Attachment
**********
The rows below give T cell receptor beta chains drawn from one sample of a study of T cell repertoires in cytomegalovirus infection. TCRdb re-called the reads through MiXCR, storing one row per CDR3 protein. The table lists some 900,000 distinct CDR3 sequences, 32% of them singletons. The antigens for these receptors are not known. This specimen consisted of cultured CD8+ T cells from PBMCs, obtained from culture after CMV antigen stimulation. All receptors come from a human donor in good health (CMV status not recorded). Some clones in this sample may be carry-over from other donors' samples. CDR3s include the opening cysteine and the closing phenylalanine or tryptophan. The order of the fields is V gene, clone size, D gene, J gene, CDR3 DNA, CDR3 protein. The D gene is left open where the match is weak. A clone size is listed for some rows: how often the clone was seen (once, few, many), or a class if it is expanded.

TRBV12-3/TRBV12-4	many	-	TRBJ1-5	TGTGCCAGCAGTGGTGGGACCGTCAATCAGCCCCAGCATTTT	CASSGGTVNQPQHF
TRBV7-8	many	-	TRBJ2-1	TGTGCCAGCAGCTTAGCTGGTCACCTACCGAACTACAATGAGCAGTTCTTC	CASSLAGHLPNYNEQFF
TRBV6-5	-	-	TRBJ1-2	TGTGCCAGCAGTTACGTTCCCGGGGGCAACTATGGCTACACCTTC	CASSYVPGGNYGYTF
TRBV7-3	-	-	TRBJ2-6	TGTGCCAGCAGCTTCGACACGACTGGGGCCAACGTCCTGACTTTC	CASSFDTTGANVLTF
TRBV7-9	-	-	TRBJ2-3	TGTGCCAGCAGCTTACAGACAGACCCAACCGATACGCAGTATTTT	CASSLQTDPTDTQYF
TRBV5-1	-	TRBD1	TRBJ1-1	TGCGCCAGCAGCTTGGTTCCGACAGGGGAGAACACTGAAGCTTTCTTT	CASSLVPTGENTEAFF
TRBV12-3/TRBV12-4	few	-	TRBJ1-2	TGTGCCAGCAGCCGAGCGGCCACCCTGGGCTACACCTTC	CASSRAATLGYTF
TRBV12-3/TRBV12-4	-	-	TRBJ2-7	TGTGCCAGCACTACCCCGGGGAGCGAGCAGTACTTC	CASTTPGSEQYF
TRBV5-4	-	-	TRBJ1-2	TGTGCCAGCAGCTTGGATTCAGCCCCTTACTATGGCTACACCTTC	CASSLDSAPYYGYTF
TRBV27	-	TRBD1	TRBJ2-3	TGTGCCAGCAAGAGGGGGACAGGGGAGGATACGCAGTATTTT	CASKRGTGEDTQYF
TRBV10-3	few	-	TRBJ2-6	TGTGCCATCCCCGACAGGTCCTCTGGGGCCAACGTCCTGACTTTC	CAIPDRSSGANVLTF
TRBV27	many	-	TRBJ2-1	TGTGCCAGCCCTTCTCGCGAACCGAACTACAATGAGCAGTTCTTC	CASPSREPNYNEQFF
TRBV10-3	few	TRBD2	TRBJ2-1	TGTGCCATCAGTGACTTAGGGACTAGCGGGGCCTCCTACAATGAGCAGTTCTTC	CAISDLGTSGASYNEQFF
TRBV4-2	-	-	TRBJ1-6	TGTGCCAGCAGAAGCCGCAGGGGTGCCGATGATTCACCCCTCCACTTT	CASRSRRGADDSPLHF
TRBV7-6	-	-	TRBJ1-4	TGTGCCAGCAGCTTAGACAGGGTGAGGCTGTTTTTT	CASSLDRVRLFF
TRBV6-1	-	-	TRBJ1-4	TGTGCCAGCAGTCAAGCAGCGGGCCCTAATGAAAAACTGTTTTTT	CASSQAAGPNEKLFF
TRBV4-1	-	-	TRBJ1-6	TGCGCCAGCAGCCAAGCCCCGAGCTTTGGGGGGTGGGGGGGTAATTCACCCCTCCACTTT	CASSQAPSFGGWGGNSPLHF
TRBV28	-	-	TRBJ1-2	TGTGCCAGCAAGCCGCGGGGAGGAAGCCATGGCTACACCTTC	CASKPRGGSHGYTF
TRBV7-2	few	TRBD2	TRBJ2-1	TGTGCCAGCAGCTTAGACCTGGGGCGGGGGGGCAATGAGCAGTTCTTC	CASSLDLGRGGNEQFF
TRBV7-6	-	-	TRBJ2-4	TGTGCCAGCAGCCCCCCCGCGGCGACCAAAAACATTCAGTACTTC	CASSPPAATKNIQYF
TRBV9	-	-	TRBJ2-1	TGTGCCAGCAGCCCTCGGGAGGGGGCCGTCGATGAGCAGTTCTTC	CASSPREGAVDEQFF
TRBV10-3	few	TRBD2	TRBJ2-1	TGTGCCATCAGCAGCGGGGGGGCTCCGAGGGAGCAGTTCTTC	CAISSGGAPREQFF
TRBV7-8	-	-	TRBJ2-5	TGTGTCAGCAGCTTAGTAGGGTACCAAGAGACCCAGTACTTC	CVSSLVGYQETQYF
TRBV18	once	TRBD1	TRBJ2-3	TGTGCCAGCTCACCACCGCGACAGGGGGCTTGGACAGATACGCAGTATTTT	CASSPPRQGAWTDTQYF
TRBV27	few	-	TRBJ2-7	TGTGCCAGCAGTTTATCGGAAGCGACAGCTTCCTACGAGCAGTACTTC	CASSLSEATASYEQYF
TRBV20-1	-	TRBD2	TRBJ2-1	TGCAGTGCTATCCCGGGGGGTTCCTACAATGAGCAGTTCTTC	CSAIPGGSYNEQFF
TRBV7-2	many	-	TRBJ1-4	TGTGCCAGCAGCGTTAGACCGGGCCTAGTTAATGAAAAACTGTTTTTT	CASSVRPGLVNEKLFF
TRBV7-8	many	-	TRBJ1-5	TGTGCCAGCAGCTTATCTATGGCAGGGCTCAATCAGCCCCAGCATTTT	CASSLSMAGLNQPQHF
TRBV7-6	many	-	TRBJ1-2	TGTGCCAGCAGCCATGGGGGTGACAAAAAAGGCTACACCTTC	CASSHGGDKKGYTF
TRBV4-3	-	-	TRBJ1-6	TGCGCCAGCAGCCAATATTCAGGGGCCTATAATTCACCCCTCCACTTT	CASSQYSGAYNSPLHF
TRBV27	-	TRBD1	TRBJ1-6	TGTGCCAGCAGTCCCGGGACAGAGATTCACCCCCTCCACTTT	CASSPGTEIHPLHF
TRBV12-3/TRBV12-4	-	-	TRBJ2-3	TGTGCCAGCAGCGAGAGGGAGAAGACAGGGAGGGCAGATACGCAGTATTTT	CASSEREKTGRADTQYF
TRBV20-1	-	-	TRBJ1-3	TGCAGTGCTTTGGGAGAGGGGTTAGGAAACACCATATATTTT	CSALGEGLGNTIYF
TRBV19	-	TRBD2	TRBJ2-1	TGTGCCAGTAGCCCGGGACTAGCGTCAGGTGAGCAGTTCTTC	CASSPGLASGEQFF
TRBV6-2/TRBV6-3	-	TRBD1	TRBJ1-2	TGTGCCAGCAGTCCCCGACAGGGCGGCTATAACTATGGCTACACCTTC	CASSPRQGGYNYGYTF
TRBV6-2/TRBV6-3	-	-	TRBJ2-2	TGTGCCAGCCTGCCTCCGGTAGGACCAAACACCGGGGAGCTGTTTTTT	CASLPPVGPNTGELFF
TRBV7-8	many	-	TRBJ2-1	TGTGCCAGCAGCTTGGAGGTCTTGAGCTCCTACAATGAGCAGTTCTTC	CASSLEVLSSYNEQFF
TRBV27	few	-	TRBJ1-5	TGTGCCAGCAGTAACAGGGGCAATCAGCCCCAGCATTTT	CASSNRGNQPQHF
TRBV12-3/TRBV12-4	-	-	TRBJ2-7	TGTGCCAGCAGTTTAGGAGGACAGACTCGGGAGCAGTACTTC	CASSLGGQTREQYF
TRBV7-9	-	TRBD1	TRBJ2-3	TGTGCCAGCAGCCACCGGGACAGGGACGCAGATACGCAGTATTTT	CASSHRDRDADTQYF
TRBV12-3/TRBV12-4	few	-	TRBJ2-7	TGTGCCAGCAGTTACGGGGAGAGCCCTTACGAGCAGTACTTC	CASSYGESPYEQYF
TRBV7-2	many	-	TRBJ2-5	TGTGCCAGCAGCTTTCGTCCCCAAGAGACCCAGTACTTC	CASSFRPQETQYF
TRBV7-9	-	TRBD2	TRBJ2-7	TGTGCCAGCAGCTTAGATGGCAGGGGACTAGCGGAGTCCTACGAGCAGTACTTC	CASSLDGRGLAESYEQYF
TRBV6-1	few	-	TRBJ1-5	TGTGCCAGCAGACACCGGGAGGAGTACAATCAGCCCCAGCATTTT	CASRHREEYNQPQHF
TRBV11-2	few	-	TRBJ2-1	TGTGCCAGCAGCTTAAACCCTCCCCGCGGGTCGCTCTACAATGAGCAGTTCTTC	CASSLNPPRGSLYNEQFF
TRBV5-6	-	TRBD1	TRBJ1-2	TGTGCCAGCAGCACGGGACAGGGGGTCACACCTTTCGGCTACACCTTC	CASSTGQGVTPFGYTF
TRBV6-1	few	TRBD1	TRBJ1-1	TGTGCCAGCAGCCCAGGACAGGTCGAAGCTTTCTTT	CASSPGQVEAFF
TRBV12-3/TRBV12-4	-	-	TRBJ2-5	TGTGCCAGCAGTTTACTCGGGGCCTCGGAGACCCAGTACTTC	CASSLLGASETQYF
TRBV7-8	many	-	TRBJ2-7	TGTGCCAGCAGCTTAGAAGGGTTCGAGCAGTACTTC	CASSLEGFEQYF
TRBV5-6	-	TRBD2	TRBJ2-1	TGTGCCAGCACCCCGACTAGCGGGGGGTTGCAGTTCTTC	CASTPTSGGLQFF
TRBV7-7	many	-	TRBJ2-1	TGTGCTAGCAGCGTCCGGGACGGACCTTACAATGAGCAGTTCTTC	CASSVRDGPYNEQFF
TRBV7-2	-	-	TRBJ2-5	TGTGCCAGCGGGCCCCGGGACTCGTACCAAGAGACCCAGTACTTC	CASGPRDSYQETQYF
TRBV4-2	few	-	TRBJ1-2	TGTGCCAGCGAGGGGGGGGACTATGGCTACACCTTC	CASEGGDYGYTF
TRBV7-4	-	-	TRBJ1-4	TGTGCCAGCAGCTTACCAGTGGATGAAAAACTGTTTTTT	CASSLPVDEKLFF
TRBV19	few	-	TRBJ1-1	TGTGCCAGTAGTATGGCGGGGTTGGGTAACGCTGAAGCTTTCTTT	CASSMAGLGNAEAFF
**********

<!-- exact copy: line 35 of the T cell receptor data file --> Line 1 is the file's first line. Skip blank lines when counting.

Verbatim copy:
TRBV19	-	TRBD2	TRBJ2-1	TGTGCCAGTAGCCCGGGACTAGCGTCAGGTGAGCAGTTCTTC	CASSPGLASGEQFF